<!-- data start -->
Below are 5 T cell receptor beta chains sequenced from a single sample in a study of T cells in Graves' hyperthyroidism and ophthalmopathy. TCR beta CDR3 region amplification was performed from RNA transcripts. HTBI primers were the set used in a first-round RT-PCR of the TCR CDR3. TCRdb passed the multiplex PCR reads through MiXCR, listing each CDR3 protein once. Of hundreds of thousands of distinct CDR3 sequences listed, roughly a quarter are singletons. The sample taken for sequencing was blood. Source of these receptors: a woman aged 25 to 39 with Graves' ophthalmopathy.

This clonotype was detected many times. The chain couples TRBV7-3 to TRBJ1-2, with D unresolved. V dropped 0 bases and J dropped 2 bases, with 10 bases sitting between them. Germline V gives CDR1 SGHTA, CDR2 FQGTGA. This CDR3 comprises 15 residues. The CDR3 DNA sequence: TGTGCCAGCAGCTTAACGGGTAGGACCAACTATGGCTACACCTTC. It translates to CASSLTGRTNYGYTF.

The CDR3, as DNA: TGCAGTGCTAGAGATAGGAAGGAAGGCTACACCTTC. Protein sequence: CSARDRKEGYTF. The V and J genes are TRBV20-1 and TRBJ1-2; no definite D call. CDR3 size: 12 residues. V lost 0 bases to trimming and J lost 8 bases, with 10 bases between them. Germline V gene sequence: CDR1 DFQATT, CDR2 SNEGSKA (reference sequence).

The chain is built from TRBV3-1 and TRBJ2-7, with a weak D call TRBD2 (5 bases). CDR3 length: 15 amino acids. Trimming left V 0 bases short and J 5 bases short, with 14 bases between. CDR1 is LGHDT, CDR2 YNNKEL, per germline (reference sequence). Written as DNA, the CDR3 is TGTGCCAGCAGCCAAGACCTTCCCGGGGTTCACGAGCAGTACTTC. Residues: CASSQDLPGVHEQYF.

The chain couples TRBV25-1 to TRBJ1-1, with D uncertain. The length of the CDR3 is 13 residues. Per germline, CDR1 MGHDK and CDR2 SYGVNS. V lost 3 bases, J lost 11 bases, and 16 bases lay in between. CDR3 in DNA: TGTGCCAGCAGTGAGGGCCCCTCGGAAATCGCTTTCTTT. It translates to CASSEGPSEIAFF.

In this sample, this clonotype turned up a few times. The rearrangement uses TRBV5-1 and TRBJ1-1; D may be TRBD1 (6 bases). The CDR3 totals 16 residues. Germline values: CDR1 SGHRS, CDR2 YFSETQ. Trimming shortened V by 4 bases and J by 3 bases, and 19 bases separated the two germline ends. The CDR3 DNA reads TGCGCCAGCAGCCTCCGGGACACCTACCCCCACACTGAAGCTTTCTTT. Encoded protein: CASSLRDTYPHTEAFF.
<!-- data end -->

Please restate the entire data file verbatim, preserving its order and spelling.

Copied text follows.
Below are 5 T cell receptor beta chains sequenced from a single sample in a study of T cells in Graves' hyperthyroidism and ophthalmopathy. TCR beta CDR3 region amplification was performed from RNA transcripts. HTBI primers were the set used in a first-round RT-PCR of the TCR CDR3. TCRdb passed the multiplex PCR reads through MiXCR, listing each CDR3 protein once. Of hundreds of thousands of distinct CDR3 sequences listed, roughly a quarter are singletons. The sample taken for sequencing was blood. Source of these receptors: a woman aged 25 to 39 with Graves' ophthalmopathy.

This clonotype was detected many times. The chain couples TRBV7-3 to TRBJ1-2, with D unresolved. V dropped 0 bases and J dropped 2 bases, with 10 bases sitting between them. Germline V gives CDR1 SGHTA, CDR2 FQGTGA. This CDR3 comprises 15 residues. The CDR3 DNA sequence: TGTGCCAGCAGCTTAACGGGTAGGACCAACTATGGCTACACCTTC. It translates to CASSLTGRTNYGYTF.

The CDR3, as DNA: TGCAGTGCTAGAGATAGGAAGGAAGGCTACACCTTC. Protein sequence: CSARDRKEGYTF. The V and J genes are TRBV20-1 and TRBJ1-2; no definite D call. CDR3 size: 12 residues. V lost 0 bases to trimming and J lost 8 bases, with 10 bases between them. Germline V gene sequence: CDR1 DFQATT, CDR2 SNEGSKA (reference sequence).

The chain is built from TRBV3-1 and TRBJ2-7, with a weak D call TRBD2 (5 bases). CDR3 length: 15 amino acids. Trimming left V 0 bases short and J 5 bases short, with 14 bases between. CDR1 is LGHDT, CDR2 YNNKEL, per germline (reference sequence). Written as DNA, the CDR3 is TGTGCCAGCAGCCAAGACCTTCCCGGGGTTCACGAGCAGTACTTC. Residues: CASSQDLPGVHEQYF.

The chain couples TRBV25-1 to TRBJ1-1, with D uncertain. The length of the CDR3 is 13 residues. Per germline, CDR1 MGHDK and CDR2 SYGVNS. V lost 3 bases, J lost 11 bases, and 16 bases lay in between. CDR3 in DNA: TGTGCCAGCAGTGAGGGCCCCTCGGAAATCGCTTTCTTT. It translates to CASSEGPSEIAFF.

In this sample, this clonotype turned up a few times. The rearrangement uses TRBV5-1 and TRBJ1-1; D may be TRBD1 (6 bases). The CDR3 totals 16 residues. Germline values: CDR1 SGHRS, CDR2 YFSETQ. Trimming shortened V by 4 bases and J by 3 bases, and 19 bases separated the two germline ends. The CDR3 DNA reads TGCGCCAGCAGCCTCCGGGACACCTACCCCCACACTGAAGCTTTCTTT. Encoded protein: CASSLRDTYPHTEAFF.